Reduced component weight and ever-increasing power density require a gear design on the border area of material capacity. In order to exploit the potential offered by modern construction materials, calculation methods for component strength must rely on a deeper understanding of fracture and material mechanics in contrast to empirical-analytical approaches.
At first, monitoring the energy I use at my plant or the energy for each individual machine seemed trivial. Isn't this just an overhead cost I have to pay? I'm certainly not going to turn off a machine that costs too much to run when I have to get a job out for that month. Then, I realized how much savings there was for monitoring power consumption and the ROI was timely.
The common calculation methods according to DIN 3990 and ISO 6336 are based on a comparison of occurring stress and allowable stress. The influence of gear size on the load-carrying capacity is considered with the size factors YX (tooth root bending) and ZX (pitting), but there are further influences, which should be considered. In the following, major influences of gear size on the load factors as well as on the permissible tooth root bending and contact stress will be discussed.
This paper intends to determine the load-carrying capacity of thermally damaged parts under rolling stress. Since inspection using real gears is problematic, rollers are chosen as an acceptable substitute. The examined scope of thermal damage from hard finishing extends from undamaged, best-case parts to a rehardening zone as the worst case. Also, two degrees of a tempered zone have been examined.
Instances of damage to discontinuous form ground and surface-hardened gears, especially of large scale, have recently increased. This may be attributed partly to a faulty grinding process with negative effects on the surface zones and the surface properties.
Micropitting, pitting and wear are typical gear failure modes that can occur on the flanks of slowly operated and highly stressed internal gears. However, the calculation methods for the flank load-carrying capacity have mainly been established on the basis of experimental investigations of external gears. This paper describes the design and functionality of the newly developed test rigs for internal gears and shows basic results of the theoretical studies. It furthermore presents basic examples of experimental test results.
There is an increasing significance of screw helical and worm gears that combine use of steel and plastics. This is shown by diverse and continuously rising use in the automotive and household appliance industries. The increasing requirements for such gears can be explained by the advantageous qualities of such a material combination in comparison with that of the traditional steel/bronze pairing.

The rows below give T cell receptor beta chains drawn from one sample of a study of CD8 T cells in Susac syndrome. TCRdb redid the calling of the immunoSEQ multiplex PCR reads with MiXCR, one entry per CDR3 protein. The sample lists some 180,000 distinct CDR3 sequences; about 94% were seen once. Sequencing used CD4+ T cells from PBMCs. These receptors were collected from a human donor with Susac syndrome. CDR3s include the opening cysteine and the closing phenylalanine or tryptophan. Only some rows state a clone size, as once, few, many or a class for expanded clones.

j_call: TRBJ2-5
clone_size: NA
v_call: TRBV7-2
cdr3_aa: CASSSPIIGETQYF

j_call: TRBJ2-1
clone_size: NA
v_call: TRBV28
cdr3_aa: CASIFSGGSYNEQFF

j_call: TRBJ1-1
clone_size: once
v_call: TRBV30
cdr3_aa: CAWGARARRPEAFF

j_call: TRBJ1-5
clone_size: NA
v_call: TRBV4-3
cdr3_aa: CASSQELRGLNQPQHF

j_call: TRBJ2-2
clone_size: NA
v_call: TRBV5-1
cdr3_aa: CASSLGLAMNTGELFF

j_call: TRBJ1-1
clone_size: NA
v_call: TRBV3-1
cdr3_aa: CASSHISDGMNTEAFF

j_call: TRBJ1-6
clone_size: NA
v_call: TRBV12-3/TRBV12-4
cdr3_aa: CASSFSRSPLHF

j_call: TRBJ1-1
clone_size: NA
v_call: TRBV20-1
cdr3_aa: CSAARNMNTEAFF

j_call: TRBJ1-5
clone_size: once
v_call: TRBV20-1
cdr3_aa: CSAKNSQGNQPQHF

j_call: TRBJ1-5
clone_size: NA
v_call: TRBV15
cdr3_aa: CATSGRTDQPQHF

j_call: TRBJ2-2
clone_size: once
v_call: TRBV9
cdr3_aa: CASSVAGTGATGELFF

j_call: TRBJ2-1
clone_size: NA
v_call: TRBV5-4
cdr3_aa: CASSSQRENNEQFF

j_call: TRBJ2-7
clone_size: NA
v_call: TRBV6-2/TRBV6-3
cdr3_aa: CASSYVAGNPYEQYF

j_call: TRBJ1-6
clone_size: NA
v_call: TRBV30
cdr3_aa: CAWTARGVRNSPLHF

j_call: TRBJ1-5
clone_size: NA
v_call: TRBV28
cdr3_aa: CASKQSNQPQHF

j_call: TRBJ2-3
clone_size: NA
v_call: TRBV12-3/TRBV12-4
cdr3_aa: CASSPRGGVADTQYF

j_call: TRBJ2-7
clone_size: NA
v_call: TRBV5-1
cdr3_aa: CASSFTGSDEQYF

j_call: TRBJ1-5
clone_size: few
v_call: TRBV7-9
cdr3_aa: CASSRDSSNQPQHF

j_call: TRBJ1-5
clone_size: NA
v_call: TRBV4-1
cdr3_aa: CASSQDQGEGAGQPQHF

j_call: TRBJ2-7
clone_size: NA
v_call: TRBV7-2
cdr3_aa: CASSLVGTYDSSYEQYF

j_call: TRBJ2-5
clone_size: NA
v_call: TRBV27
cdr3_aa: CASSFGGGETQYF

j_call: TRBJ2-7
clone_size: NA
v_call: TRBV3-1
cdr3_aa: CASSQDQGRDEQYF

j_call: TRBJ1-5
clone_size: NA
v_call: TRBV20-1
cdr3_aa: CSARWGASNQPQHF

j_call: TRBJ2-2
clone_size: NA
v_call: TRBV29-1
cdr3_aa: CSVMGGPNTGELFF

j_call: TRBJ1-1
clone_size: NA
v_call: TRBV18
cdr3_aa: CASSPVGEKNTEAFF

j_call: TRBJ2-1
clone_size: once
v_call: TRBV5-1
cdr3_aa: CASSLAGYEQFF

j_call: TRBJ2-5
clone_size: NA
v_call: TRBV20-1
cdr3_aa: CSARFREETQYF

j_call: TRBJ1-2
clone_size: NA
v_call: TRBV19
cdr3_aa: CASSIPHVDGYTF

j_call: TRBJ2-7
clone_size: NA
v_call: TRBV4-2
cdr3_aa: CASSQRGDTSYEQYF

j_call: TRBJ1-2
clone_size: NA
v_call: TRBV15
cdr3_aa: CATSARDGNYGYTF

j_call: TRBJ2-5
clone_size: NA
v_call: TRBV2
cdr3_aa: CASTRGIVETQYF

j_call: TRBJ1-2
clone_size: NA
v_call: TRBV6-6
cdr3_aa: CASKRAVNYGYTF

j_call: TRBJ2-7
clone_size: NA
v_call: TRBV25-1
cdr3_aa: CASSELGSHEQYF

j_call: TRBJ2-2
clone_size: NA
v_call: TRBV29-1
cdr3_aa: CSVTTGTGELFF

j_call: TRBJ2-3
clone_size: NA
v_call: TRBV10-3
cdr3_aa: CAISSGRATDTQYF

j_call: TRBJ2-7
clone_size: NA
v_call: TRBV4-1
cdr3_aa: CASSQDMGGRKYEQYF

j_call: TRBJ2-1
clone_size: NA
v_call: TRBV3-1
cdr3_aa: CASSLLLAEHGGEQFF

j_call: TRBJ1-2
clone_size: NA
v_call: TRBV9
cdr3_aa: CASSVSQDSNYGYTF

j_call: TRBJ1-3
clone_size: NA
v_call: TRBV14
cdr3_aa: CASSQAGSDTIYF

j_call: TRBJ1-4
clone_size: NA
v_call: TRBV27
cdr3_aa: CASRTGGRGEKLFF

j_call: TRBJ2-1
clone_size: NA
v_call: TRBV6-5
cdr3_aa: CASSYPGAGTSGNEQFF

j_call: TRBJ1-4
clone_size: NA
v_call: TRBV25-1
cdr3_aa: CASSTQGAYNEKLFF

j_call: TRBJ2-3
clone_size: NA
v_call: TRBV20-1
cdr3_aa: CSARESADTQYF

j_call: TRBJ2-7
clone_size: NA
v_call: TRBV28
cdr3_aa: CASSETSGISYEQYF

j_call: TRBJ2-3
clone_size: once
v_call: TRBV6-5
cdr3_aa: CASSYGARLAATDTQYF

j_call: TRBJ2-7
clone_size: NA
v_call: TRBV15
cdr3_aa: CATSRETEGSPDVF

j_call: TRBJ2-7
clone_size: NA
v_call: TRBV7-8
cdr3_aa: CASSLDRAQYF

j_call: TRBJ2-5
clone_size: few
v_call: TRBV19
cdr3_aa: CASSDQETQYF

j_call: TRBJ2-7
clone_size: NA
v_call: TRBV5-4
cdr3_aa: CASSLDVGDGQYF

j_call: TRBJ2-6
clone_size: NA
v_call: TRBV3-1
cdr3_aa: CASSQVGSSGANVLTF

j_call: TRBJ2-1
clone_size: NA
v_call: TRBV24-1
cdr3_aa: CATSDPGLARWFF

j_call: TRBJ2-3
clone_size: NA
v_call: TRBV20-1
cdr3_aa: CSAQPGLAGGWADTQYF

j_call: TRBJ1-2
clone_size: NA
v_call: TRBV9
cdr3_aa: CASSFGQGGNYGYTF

The manufacturing quality of spiral bevel gears has achieved a very high standard. Nevertheless, the understanding of the real stress conditions and the influences. of certain parameters is not satisfactory.
With the right selection of nonstandard center distance and tool shifting, it may be possible to use standard tools to improve the gear set capacity with a considerable reduction in cost when compared to the use of special tools.
This article presents a new spur gear 20-degree design that works interchangeably with the standard 20-degree system and achieves increased tooth bending strength and hence load carrying capacity.
Traditionally, gear rating procedures consider manufacturing accuracy in the application of the dynamic factor, but only indirectly through the load distribution are such errors in the calculation of stresses used in the durability and gear strength equations. This paper discusses how accuracy affects the calculation of stresses and then uses both statistical design of experiments and Monte Carlo simulation techniques to quantify the effects of different manufacturing and assembly errors on root and contact stresses.
Crossed helical gear sets are used to transmit power and motion between non-intersecting and non-parallel axes. Both of the gears that mesh with each other are involute helical gears, and a point contact is made between them. They can stand a small change in the center distance and the shaft angle without any impairment in the accuracy of transmitting motion.
Influences of Load Distribution and Tooth Flank Modifications as Considered in a New, DIN/ISO-Compatible Calculation Method
The Integral Temperature Method for the evaluation of the scoring load capacity of gears is described. All necessary equations for the practical application are presented. The limit scoring temperature for any oil can be obtained from a gear scoring test.